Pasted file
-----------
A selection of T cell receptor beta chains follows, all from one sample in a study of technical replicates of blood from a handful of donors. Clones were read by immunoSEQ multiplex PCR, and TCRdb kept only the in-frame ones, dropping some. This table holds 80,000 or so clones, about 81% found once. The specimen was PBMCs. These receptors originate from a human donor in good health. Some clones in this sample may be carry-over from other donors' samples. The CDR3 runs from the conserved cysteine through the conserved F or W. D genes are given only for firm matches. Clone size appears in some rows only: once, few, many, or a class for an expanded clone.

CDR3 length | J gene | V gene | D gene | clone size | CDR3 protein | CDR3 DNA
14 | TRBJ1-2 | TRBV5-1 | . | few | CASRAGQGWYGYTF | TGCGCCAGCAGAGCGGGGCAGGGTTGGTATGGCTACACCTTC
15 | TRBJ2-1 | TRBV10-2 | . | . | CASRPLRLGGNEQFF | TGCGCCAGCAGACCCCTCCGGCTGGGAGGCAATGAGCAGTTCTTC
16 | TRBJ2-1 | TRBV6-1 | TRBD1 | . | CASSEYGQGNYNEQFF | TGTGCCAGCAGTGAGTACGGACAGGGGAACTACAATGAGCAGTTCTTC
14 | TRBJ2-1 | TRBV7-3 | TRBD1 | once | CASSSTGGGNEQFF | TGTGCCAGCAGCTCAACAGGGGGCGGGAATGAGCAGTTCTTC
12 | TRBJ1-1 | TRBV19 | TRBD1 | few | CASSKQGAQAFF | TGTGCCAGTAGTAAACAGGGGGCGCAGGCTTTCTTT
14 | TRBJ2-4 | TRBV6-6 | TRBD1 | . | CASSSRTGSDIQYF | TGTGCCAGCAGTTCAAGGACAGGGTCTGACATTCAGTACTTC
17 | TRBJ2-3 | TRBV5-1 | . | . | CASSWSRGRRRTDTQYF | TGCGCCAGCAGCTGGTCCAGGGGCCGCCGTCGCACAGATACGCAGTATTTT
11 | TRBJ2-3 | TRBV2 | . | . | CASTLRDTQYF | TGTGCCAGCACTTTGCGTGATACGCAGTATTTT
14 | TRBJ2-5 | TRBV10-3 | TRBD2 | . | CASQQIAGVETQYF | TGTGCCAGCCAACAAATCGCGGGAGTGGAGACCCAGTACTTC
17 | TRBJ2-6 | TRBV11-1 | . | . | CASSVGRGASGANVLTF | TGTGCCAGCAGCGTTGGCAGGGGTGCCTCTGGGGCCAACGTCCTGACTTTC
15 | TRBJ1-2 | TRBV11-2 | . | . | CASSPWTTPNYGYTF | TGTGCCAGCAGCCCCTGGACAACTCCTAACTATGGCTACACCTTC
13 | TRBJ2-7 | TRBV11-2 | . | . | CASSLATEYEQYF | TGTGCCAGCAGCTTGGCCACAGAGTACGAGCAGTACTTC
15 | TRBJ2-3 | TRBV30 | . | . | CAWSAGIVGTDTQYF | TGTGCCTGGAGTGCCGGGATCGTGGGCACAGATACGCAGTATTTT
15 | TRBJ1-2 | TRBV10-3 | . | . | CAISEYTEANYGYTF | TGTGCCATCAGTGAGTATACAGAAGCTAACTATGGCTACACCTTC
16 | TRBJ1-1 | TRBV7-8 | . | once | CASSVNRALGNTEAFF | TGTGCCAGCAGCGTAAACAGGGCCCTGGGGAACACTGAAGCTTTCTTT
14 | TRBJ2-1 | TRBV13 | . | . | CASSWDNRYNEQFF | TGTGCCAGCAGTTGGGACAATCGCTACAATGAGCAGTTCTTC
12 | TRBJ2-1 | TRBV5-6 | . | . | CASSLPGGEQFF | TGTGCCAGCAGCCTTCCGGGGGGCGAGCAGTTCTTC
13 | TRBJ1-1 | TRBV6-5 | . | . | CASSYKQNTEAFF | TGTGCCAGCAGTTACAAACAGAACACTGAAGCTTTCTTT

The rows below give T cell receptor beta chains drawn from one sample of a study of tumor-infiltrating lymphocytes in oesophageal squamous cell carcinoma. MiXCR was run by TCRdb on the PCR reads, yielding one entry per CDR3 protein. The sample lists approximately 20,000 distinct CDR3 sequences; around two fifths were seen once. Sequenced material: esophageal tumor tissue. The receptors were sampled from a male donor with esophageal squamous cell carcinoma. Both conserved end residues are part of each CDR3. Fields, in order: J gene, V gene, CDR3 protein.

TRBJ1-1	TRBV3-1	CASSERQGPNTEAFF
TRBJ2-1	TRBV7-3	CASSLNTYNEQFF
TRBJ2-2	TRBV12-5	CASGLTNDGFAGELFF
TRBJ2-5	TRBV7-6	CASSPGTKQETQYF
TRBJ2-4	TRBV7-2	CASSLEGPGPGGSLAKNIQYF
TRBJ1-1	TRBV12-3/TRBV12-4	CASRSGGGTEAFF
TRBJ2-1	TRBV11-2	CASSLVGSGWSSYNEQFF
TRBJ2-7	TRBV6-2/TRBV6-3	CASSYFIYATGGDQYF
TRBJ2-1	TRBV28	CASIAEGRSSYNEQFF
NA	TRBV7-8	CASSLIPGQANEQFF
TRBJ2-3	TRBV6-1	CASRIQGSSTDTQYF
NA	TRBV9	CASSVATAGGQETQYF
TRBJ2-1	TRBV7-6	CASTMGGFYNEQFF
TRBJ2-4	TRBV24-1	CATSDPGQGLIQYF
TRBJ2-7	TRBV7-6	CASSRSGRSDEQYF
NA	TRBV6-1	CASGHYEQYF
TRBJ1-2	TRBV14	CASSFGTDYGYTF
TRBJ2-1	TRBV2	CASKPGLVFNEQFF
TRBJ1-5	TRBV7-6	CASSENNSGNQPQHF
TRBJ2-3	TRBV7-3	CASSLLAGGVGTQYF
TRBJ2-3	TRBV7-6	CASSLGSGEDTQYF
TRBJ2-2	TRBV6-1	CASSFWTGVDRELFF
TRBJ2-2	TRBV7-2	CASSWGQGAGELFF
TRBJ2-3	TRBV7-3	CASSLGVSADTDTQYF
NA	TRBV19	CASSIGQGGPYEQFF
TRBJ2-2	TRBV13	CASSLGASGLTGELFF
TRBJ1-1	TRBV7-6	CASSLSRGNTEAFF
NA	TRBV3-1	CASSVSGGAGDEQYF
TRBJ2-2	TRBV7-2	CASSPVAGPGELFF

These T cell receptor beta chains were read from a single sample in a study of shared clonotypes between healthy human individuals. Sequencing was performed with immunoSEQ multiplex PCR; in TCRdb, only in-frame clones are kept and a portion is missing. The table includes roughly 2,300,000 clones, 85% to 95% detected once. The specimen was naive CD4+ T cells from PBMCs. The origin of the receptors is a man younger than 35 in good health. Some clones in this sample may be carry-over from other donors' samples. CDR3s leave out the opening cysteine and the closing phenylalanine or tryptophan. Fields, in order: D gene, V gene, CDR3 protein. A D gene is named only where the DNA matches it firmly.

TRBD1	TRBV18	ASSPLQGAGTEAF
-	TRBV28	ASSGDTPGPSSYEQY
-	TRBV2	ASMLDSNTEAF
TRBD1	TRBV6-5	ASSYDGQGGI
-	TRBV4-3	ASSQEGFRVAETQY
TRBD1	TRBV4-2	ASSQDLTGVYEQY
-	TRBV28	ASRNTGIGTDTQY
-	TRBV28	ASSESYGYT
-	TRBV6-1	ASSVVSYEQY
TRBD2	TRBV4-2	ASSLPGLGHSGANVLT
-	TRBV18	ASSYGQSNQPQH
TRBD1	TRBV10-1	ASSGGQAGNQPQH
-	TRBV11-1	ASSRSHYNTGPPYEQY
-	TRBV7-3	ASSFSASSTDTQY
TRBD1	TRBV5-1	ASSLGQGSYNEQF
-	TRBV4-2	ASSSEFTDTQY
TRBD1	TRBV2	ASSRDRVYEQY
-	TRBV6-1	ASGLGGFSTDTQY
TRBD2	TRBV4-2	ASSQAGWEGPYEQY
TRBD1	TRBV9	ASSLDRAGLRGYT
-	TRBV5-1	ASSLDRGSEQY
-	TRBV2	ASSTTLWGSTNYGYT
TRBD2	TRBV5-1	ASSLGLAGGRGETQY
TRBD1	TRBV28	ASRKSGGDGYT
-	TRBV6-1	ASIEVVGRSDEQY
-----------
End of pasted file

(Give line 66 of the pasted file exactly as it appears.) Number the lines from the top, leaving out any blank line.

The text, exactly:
TRBD1	TRBV5-1	ASSLGQGSYNEQF